If true, there is a disorienting kind of justice here: A great capitalist "genius" so filled with hubris & egotism & the doctrine of deregulation that he ignores the investing advice dished out to schmucks like me: diversify.
Posted by Joseph Duemer at 6:03 PM.
Reading the news: "In fact, while White House officials said it was a given that Mr. Bush would repeatedly invoke his determination to create jobs and to rid the world of "evildoers," the looming questions were over what words he might not utter." [NY Times 1.28.02] As a paid-in-full leftist / liberal, I should be salivating at the thought of the Bush Whitehouse being dragged into court trying to defend the wholly fictional doctrine of vice-presidential privilege. Many leftists, coming out of Marx, are historical determinists; right-wingers, though, tend to look at history from the quasi-religious perspective of Original Sin & salvation. This is essentially a distinction between a materialist & a metaphysical worldview--between social causes & "evildoers." Evil people hate us, on this view, because we are good. And so anyone who suggests that there might be historical causes for terrorism & branded by Lynn Cheney, Joe Lieberman & American Council of Trustees and Alumni as "blame-America-first" intellectuals or "weak links in the response to terrorism." The complicated truth ias that "we" are good in many ways, but not metaphysically good; the Taliban & Bin Laden are indeed bad, but not metaphysically bad. Harold Bloom (I know, I know . . .), in his stunningly good book The American Religion has called this metaphysical turn in US politics "American gnosticism." Oh, yeah. I almost forgot. I should be jumping for joy that these idiots are daily exposing their idiocy, but I'm merely depressed. Clearly, the head of American law enforcement is deranged. The American president isn't smart enough to be deranged. Which reminds me of an anecdote, perhaps apocryphal: A wealthy American lady, near the beginning of the last century, traveled to Vienna in order to submit herself to the rigors of psychoanalysis by the master himself. After an initial interview, however, Freud said, "Madam, I am terribly sorry--I cannot psychoanalyze you. You have no unconscious."
Sunday, January 27, 2002
Almost balmy today--40 F on the front porch by mid-afternoon. Reading the dog's body: The old hound Maude is ill & will have to go to the vet tomorrow. No appetite, only thirst. Of course, being a hypochondriac myself, I have searched all the relevant on-line literature & decided she has diabetes, along with the spinal arthritis we already knew about. Poor thing has spent most of the day on her puffy bed in front of the woodstove, though pretty often she gets up & asks me to let her out to pee. She's lost a lot of weight in the last week to ten days. She's 12, old for a dog of her size & breed. The little French Bulldog, Weezer, who, to put it charitably, is not very smart, nevertheless has been following the old hound around & plunking himself down beside her, even when she wanders off into an uncomfortable spot--like under the kitchen table. Several times today I sat down on the floor beside Maude & stroked her head or cleaned the gick out of her eyes with my thumb; running my hand along her backbone I could feel every vertebra. We live in this world with our bodies, whether we are dogs or humans.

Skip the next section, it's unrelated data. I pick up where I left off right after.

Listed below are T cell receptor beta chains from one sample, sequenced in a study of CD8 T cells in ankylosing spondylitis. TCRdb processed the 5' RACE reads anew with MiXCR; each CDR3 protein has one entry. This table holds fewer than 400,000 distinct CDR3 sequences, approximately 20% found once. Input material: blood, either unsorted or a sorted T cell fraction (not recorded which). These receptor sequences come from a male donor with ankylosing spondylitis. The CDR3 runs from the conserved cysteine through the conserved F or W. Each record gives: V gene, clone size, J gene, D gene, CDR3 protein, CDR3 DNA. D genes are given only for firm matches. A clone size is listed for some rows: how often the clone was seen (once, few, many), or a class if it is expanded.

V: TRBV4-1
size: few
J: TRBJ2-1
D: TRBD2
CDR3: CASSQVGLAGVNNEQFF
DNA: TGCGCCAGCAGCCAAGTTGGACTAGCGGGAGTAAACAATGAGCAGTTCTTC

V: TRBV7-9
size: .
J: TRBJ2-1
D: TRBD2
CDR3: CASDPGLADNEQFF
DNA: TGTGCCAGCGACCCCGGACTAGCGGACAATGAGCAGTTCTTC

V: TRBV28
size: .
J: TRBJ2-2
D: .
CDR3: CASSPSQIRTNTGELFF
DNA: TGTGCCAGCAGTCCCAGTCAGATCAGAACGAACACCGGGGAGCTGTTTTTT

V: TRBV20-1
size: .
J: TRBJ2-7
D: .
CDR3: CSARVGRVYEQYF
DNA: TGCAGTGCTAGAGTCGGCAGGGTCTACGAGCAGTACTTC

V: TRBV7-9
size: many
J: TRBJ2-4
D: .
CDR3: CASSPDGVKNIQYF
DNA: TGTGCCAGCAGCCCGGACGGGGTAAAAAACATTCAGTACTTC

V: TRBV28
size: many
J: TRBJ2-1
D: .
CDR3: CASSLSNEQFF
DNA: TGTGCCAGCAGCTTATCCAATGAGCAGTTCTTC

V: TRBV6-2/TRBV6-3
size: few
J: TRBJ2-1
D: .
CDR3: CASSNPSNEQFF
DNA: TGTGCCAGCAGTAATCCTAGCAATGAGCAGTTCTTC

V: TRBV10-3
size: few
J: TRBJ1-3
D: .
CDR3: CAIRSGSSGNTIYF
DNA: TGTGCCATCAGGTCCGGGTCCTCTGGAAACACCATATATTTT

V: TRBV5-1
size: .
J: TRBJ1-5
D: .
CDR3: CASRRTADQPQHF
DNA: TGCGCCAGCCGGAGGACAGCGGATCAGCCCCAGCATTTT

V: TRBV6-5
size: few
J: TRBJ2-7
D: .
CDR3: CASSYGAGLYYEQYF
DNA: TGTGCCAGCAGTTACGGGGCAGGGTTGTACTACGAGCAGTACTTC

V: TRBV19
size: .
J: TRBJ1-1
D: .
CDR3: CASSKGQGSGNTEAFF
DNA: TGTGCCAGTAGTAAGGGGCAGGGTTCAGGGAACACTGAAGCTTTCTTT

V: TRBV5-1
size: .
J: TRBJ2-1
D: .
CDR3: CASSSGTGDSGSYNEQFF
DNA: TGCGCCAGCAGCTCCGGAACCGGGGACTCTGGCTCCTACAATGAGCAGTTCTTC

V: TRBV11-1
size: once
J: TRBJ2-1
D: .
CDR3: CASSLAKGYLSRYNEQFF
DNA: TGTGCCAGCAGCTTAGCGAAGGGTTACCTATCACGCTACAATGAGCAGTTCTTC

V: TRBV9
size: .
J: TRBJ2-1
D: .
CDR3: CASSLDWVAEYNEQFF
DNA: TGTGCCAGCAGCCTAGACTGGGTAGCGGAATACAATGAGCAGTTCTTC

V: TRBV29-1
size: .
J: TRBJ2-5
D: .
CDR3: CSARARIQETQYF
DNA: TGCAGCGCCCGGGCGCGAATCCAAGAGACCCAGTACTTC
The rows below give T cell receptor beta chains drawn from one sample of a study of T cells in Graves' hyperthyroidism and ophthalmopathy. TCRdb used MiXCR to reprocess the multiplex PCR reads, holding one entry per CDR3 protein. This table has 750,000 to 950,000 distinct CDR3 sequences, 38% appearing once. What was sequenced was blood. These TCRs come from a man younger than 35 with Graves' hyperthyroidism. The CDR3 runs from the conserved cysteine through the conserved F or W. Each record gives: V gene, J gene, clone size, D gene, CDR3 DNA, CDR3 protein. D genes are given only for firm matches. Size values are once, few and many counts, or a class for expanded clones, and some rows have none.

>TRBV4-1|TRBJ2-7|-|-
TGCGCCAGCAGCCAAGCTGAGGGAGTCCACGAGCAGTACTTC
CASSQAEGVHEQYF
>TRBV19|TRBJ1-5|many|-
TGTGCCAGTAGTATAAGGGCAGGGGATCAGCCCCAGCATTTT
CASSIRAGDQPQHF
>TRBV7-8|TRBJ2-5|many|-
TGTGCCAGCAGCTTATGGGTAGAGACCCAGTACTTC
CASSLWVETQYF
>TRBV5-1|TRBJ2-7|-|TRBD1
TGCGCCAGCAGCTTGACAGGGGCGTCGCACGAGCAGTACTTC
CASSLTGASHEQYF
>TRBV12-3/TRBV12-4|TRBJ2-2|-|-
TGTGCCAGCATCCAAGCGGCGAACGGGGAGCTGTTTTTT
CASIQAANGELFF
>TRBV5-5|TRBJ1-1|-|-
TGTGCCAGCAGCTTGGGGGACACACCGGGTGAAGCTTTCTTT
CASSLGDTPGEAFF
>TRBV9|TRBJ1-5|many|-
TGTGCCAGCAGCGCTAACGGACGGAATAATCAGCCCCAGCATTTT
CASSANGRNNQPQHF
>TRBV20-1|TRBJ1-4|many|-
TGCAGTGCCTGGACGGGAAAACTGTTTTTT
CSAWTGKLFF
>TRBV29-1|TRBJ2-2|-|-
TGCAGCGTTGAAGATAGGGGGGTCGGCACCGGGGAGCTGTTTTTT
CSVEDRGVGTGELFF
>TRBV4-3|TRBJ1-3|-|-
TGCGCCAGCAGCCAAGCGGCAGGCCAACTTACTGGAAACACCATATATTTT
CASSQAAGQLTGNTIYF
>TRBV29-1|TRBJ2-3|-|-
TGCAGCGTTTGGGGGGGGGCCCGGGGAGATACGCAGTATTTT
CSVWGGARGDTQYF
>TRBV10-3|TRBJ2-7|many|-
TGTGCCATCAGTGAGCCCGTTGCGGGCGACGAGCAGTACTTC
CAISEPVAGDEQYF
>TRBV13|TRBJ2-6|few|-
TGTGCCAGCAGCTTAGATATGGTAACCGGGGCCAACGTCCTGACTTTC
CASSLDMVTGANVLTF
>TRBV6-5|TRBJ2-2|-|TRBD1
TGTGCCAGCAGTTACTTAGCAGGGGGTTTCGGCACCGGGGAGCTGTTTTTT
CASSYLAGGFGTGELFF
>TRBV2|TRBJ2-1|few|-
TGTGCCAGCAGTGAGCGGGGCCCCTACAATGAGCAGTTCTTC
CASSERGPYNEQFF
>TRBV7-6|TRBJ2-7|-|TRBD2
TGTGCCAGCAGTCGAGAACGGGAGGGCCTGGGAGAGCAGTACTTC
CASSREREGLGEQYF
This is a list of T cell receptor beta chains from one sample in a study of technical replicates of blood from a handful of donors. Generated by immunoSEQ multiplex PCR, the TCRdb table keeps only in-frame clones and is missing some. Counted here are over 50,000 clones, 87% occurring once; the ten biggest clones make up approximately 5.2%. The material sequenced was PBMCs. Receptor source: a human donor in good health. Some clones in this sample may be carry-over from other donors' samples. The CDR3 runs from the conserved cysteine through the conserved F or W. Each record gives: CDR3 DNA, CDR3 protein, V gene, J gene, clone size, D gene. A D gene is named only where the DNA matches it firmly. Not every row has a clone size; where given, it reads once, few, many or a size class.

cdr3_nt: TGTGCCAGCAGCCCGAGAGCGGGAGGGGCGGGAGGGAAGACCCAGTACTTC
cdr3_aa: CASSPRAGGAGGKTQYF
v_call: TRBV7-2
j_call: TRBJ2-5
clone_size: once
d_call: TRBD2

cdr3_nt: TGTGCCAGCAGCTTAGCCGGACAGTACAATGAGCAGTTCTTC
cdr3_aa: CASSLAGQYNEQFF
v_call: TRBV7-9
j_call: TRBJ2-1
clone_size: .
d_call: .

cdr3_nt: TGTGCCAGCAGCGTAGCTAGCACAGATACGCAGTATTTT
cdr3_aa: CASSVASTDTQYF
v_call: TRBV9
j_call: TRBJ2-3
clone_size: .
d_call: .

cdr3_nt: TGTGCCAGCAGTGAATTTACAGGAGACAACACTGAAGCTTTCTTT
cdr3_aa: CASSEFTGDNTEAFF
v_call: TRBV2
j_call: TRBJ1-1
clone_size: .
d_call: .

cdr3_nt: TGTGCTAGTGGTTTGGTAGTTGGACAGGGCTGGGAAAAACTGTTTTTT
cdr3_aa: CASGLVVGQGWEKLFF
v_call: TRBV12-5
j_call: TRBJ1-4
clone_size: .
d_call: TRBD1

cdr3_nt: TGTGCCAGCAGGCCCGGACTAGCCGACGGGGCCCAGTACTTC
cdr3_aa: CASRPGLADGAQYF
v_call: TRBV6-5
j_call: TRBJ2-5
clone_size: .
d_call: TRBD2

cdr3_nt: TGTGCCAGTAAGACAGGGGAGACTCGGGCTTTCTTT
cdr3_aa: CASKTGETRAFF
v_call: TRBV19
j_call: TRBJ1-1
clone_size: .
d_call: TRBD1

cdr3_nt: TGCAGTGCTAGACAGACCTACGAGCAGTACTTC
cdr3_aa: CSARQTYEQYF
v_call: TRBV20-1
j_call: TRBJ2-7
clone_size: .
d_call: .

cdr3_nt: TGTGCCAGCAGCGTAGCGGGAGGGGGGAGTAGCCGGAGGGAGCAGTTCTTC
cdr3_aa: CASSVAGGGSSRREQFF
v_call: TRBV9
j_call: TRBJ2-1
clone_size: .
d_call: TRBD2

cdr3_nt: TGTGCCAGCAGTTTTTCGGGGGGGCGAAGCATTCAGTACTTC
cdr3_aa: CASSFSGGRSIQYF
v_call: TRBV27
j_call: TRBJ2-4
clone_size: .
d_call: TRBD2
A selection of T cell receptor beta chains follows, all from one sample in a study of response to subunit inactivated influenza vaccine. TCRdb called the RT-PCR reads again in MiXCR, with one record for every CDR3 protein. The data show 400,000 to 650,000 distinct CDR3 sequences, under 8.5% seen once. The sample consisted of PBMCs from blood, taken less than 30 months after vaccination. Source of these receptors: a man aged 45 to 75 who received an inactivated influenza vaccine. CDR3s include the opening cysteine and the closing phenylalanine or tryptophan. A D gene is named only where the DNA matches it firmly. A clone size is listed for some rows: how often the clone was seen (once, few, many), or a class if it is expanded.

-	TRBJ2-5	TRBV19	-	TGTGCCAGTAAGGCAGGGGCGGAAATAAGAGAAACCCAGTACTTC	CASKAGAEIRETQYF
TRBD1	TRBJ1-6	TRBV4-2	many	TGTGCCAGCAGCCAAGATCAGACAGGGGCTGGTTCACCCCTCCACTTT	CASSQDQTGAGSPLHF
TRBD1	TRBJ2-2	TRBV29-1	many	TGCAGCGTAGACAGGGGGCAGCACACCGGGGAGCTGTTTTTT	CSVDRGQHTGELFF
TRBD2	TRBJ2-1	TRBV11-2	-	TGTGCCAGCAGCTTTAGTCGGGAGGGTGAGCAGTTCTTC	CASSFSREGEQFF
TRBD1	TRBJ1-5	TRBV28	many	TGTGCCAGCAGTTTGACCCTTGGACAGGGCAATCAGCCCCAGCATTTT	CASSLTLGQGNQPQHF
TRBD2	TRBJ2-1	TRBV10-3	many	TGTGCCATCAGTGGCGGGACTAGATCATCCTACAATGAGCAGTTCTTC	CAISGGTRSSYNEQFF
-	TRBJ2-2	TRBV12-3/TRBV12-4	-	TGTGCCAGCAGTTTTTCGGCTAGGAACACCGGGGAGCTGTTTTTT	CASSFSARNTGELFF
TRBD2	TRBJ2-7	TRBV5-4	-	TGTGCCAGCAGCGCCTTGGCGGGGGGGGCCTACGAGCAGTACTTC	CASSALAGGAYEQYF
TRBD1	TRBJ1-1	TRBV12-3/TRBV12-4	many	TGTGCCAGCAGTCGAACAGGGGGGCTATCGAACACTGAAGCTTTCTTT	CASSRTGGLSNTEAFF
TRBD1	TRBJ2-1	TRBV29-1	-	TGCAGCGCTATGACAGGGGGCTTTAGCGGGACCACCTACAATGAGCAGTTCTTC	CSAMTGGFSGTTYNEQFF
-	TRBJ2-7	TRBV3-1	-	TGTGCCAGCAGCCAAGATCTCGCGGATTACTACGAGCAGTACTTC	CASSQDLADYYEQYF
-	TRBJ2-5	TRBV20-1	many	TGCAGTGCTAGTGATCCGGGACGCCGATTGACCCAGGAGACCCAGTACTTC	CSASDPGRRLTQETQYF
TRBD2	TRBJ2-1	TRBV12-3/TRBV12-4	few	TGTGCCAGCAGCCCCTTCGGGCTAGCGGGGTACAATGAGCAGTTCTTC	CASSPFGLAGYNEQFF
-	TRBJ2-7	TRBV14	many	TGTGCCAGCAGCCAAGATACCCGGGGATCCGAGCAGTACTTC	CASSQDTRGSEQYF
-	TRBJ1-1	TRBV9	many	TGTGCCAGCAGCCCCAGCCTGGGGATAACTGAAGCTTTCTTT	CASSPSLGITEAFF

Posted by Joseph Duemer at 5:41 PM.
Tuesday, January 22, 2002
Picking up on an earlier post concerning the nature of net-writing & particularly in light of my experience in setting up two Manila sites over the weekend for my students, I come back again to the public nature of this kind of writing. And on Thursday in class we spent a good deal of time talking about the difference it makes when you know your are writing "in real time," in public. This is a new sort of composition that technology has made possible, but it gets instantiated in numerous ways: we talked about the complete informality of IM conversations, the quick-response ethic of email, but also about the more considered sort of composition that occurs when posting to a weblog belonging to a defined community. Next week we're going to try to take a fine-grained look at the ways in which technologies of writing have created the kinds of writing that can be done, given the particular technology.
Posted by Joseph Duemer at 6:13 PM.